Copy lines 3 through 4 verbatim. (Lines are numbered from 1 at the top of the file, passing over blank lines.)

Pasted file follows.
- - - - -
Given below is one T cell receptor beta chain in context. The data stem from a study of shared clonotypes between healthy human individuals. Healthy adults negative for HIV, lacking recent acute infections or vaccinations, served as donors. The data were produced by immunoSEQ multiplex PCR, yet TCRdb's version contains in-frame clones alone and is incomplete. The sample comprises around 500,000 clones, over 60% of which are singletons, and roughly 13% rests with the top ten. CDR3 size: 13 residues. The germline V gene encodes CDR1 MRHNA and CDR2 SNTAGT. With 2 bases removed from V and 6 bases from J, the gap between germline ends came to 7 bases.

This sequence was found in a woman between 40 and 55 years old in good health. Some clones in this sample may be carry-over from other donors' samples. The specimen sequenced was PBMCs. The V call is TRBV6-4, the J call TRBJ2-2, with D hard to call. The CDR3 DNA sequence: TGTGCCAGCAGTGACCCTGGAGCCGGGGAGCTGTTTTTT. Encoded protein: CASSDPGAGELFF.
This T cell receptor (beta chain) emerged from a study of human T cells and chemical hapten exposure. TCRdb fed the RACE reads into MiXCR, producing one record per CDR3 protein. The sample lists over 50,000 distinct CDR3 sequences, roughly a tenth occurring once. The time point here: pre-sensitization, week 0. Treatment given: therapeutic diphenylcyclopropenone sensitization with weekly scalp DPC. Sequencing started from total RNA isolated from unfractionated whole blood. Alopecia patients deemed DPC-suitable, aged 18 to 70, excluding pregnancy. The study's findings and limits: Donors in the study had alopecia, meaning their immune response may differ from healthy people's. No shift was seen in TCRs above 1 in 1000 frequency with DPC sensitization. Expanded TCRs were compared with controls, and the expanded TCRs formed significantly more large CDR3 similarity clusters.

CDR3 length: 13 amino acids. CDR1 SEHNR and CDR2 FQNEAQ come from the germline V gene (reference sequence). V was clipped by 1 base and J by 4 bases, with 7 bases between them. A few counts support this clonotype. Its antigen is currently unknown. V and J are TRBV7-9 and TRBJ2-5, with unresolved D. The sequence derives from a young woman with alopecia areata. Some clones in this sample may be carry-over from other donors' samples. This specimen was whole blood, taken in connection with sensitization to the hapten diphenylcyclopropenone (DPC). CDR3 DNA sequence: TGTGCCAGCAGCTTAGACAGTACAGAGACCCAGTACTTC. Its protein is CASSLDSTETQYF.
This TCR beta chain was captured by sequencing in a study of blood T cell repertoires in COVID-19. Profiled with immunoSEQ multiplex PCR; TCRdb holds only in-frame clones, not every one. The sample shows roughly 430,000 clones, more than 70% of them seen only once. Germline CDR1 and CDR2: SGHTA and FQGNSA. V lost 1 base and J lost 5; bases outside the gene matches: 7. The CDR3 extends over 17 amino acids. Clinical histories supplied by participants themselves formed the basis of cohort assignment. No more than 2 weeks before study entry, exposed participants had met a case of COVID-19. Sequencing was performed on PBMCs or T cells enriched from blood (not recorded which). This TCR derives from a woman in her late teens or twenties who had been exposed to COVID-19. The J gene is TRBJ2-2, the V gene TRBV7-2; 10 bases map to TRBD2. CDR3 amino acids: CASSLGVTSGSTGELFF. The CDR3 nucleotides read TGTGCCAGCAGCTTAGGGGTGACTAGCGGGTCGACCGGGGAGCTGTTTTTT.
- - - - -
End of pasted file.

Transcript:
This T cell receptor (beta chain) emerged from a study of human T cells and chemical hapten exposure. TCRdb fed the RACE reads into MiXCR, producing one record per CDR3 protein. The sample lists over 50,000 distinct CDR3 sequences, roughly a tenth occurring once. The time point here: pre-sensitization, week 0. Treatment given: therapeutic diphenylcyclopropenone sensitization with weekly scalp DPC. Sequencing started from total RNA isolated from unfractionated whole blood. Alopecia patients deemed DPC-suitable, aged 18 to 70, excluding pregnancy. The study's findings and limits: Donors in the study had alopecia, meaning their immune response may differ from healthy people's. No shift was seen in TCRs above 1 in 1000 frequency with DPC sensitization. Expanded TCRs were compared with controls, and the expanded TCRs formed significantly more large CDR3 similarity clusters.

CDR3 length: 13 amino acids. CDR1 SEHNR and CDR2 FQNEAQ come from the germline V gene (reference sequence). V was clipped by 1 base and J by 4 bases, with 7 bases between them. A few counts support this clonotype. Its antigen is currently unknown. V and J are TRBV7-9 and TRBJ2-5, with unresolved D. The sequence derives from a young woman with alopecia areata. Some clones in this sample may be carry-over from other donors' samples. This specimen was whole blood, taken in connection with sensitization to the hapten diphenylcyclopropenone (DPC). CDR3 DNA sequence: TGTGCCAGCAGCTTAGACAGTACAGAGACCCAGTACTTC. Its protein is CASSLDSTETQYF.